Breached dating site Ashley Madison is offering a $500,000 reward for information relating to the attack. The FBI, which is leading the investigation, is treating the breach as a national-security matter.
The Ashley Madison hackers have released a third data dump, and security experts warn that spam campaigns and extortion attacks now target supposed users of the dating site, sometimes demanding bitcoins - or else.
To help mitigate the risk that blackmail and extortion campaigns might target employees, employers' security teams must regularly review post-breach data dumps as well ramp up enforcement of their corporate security policies, says Stephen Coty of Alert Logic.
Rand Corp.'s Martin Libicki sees circumstances in which a weaker economy could curtail Chinese cyber spying on U.S. companies. Then again, he says, the Chinese government could see spending money on hacking as an economic stimulus.
Stock markets in the United States, Europe, China and India continued their volatility Aug. 24, and it's not clear how cybersecurity stocks will weather the downturns. But with hack attacks not letting up, some analysts say cybersecurity companies will likely continue to thrive.
The Ashley Madison mega-breach differs from previous breaches not just because of its scale, but also the fallout facing victims of the breached infidelity-focused dating site. Here are the top information security takeaways.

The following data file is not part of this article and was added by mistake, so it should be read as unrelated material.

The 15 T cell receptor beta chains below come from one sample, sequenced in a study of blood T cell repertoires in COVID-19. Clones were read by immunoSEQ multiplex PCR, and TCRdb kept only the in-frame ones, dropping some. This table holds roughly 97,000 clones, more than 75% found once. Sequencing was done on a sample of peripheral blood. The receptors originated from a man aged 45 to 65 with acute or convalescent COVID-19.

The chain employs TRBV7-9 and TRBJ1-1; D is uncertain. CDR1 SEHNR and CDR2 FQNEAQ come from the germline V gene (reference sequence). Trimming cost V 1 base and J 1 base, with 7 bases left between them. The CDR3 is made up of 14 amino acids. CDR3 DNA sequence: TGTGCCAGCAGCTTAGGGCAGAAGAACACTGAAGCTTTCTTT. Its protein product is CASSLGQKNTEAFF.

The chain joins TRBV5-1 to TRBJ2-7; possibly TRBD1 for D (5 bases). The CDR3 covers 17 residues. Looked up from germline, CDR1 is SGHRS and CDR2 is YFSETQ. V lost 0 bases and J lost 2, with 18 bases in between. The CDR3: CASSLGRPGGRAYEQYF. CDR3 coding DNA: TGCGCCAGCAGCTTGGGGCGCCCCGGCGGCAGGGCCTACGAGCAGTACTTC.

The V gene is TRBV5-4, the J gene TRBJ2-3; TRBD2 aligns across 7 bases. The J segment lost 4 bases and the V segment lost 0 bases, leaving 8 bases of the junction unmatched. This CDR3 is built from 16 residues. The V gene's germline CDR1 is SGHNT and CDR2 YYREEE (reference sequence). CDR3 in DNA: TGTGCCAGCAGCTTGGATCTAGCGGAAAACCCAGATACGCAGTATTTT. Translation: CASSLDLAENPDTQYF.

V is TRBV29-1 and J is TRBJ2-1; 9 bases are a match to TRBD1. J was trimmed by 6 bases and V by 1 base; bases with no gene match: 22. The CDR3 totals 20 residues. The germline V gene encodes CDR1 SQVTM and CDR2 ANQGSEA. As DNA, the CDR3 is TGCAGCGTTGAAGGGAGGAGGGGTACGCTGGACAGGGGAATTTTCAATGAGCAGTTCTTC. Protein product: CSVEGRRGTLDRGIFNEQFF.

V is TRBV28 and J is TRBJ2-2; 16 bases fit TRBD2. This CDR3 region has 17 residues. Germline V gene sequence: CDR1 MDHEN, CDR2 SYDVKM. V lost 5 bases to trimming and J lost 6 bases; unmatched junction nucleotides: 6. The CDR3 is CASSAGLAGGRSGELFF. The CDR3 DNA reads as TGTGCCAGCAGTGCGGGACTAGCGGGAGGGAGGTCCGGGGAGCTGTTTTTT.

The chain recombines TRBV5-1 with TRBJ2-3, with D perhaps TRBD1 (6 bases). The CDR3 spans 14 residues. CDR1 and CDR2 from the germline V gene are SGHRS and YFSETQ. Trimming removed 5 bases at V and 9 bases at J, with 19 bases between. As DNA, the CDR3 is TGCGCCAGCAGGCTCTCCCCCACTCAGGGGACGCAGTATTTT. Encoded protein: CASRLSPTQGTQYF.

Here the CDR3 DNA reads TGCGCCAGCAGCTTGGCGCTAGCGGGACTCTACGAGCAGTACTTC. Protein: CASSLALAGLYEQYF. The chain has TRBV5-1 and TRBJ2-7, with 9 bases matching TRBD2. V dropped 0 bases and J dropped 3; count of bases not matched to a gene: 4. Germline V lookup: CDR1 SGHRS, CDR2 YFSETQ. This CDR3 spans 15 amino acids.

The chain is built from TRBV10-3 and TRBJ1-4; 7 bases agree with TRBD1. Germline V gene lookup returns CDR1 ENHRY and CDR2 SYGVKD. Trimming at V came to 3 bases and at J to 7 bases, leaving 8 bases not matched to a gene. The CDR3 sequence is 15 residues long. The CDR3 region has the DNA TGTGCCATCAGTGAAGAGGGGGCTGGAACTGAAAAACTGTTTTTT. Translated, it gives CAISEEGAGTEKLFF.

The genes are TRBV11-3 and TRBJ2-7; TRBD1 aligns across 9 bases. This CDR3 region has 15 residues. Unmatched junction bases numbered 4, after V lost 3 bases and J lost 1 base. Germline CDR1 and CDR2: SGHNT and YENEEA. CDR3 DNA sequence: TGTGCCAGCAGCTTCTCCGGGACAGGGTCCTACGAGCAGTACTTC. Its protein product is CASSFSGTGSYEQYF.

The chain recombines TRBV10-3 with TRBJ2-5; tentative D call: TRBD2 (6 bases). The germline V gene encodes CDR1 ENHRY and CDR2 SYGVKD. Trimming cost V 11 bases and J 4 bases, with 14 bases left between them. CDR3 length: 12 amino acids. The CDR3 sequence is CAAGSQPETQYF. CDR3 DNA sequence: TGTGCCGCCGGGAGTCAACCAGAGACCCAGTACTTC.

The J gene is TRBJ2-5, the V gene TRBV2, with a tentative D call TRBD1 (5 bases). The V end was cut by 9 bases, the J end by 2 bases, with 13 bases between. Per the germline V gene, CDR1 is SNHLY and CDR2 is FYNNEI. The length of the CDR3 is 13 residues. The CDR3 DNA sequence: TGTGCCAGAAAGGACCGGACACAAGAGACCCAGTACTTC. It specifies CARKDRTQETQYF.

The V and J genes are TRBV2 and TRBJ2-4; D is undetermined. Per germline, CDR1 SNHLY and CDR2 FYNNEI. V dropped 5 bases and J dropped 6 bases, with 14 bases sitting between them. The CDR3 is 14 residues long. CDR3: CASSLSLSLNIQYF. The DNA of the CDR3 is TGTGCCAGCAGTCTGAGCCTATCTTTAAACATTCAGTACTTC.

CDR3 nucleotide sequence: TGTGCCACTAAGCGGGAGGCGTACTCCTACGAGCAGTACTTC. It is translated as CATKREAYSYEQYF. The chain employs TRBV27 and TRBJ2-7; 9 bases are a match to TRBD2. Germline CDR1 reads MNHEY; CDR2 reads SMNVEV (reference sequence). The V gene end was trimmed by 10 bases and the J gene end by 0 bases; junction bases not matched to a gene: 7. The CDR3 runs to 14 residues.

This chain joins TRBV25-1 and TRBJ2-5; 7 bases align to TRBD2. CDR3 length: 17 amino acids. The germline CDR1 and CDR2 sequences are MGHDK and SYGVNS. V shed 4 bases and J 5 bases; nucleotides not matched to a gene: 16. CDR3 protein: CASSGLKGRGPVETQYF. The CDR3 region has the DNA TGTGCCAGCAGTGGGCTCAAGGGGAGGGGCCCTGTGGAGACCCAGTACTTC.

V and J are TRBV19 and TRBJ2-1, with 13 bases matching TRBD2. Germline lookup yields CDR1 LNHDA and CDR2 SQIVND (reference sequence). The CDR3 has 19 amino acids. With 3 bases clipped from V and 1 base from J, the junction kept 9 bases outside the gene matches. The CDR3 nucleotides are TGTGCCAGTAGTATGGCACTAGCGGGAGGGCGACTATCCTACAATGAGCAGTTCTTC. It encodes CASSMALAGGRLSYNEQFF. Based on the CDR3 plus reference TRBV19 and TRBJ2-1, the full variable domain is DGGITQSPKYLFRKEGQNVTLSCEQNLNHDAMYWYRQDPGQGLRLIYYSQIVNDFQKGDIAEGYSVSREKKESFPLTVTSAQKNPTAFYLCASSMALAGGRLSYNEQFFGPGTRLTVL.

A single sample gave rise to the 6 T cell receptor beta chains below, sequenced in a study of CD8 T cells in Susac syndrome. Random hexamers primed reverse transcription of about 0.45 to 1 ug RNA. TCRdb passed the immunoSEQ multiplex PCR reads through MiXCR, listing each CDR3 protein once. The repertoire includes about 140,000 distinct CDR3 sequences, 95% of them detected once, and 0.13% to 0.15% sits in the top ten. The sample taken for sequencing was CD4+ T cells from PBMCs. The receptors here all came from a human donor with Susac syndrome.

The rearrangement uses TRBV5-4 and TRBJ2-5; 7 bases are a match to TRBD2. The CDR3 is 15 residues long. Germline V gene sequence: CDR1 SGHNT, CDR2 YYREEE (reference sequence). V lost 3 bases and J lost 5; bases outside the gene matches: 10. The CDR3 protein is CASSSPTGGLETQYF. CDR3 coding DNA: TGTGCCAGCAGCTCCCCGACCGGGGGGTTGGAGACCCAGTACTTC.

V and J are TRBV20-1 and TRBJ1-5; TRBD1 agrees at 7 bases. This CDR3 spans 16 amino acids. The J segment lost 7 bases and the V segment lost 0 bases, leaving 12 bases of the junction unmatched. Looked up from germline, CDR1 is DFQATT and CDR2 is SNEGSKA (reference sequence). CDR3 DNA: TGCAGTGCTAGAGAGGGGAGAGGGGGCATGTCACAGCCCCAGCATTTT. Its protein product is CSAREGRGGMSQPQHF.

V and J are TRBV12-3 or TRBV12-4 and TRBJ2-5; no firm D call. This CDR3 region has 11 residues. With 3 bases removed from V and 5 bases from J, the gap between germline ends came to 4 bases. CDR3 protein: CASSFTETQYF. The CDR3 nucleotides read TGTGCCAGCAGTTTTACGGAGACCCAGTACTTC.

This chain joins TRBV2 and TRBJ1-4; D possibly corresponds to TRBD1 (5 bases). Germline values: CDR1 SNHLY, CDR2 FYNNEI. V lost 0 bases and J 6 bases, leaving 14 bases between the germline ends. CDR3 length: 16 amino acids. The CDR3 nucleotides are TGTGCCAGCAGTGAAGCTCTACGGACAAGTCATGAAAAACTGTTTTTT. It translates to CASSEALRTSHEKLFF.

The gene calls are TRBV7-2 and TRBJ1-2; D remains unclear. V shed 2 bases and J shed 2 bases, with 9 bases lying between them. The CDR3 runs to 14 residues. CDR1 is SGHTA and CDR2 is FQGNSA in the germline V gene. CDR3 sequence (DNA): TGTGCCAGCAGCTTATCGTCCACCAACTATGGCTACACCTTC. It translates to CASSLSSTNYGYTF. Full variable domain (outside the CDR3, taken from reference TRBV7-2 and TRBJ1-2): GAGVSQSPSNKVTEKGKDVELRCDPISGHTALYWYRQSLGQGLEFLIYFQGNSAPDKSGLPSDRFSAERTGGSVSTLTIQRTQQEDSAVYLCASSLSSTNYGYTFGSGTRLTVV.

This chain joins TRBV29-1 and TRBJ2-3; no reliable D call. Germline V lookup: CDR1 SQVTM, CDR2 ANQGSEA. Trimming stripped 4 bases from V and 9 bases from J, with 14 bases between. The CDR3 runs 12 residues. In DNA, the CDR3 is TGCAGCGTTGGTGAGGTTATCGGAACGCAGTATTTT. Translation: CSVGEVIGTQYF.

After Target's $67 million settlement with Visa to reimburse banks for expenses related to the retailer's 2013 breach, MasterCard confirms it is weighing a new deal. Will settlements derail a pending lawsuit against the retail giant?
The attackers behind the hack of dating site Ashley Madison - tagline: "Life is short, have an affair" - have followed through on threats and released a file that includes details on many of the site's customers.
The Internal Revenue Service says cyber thieves may have accessed as many as 334,000 taxpayer accounts in a breach of its Get Transcript system, far more than the 114,000 accounts it originally estimated in May.
What do successful but separate malware attacks against banking customers around the world, as well as the White House and health insurer Anthem, all have in common? Researchers say the answer is shockingly simple.
Get over it. The OPM breach and the pilfering of top U.S. government officials' private emails, presumably by the Chinese government, are acceptable forms of spying. All nations with the technical means do it.
Security is a busy sector: Symantec jettisoned Veritas, Zscaler became a "unicorn" after its most recent funding round, and we have other M&A news from Cisco, Fidelity National Information Services and Proofpoint.
In a security landscape where the frenetic pace of technology has changed paradigms in ways organizations are struggling to cope with, Blue Coat's Hugh Thompson advises adopting a 'Degrees of Freedom' approach.